The education bubble, and bad statistics 

Few things cause writers to lose their critical faculties like the suggestion that college is overrated and often a waste of time and money. Jacob Weisberg at Slate, for instance, attacked Billionaire Peter Thiel for his "appalling plan to pay students to quit college." I read Weisberg's piece looking for his argument as to why this was "appalling," but instead all I got was more assertion that this is a "nasty idea."

And today, at the Atlantic, Adam Clark Estes takes on Thiel, too. Thiel says there's a higher-ed bubble. He says a college degree is over-valued. Estes points to "a well-timed study from Georgetown University's Center on Education and the Workforce" which he says indicates "Thiel's assumptions are way off base."

The study shows that people with college degrees get paid much more than people without college degrees, and that the pay premium typically exceeds the cost of college. But it's the height of sloppy thinking to say that college is then proven to "pay for itself."

Here's my hypothesis:

1) The following factors, in themselves, generally increase one's pay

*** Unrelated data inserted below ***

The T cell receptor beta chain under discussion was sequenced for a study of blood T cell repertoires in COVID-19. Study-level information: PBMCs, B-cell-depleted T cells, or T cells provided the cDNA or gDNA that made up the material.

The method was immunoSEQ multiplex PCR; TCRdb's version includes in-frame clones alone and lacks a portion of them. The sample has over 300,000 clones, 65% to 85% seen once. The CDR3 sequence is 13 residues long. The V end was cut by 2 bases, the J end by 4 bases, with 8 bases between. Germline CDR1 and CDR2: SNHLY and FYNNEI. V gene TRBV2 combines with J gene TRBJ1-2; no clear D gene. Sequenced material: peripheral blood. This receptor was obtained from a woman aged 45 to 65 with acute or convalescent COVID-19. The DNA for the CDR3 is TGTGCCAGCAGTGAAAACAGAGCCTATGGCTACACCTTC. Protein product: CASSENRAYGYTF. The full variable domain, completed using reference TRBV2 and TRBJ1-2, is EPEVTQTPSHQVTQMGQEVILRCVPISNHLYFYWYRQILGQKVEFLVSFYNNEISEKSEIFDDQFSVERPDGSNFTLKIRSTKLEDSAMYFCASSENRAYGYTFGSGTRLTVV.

A) Being smarter

B) Being from a wealthier, more connected family

C) Having good work habits/work ethic

D) Being white

E) Going to a high school with more wealthy people and more college graduates as parents and alumni

2) The following factors, in themselves, make it easier to get into and graduate college

A) Being smarter

B) Being from a wealthier, more connected family

C) Having good work habits/work ethic

D) Being white

E) Going to a high school with more wealthy people and more college graduates as parents and alumni

So, in other words, it's possible that any correlation between income and a college degree stems from both having a common cause, rather than a college degree, or the college education it implies, leading to higher income.

I think there's probably a mixture: common cause + value of education + value of college degree as a screening process + irrational discrimination in favor of college degrees. But in the G-Town study, I can't find any acknowlegement of the ambiguity.

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Timothy P. Carney

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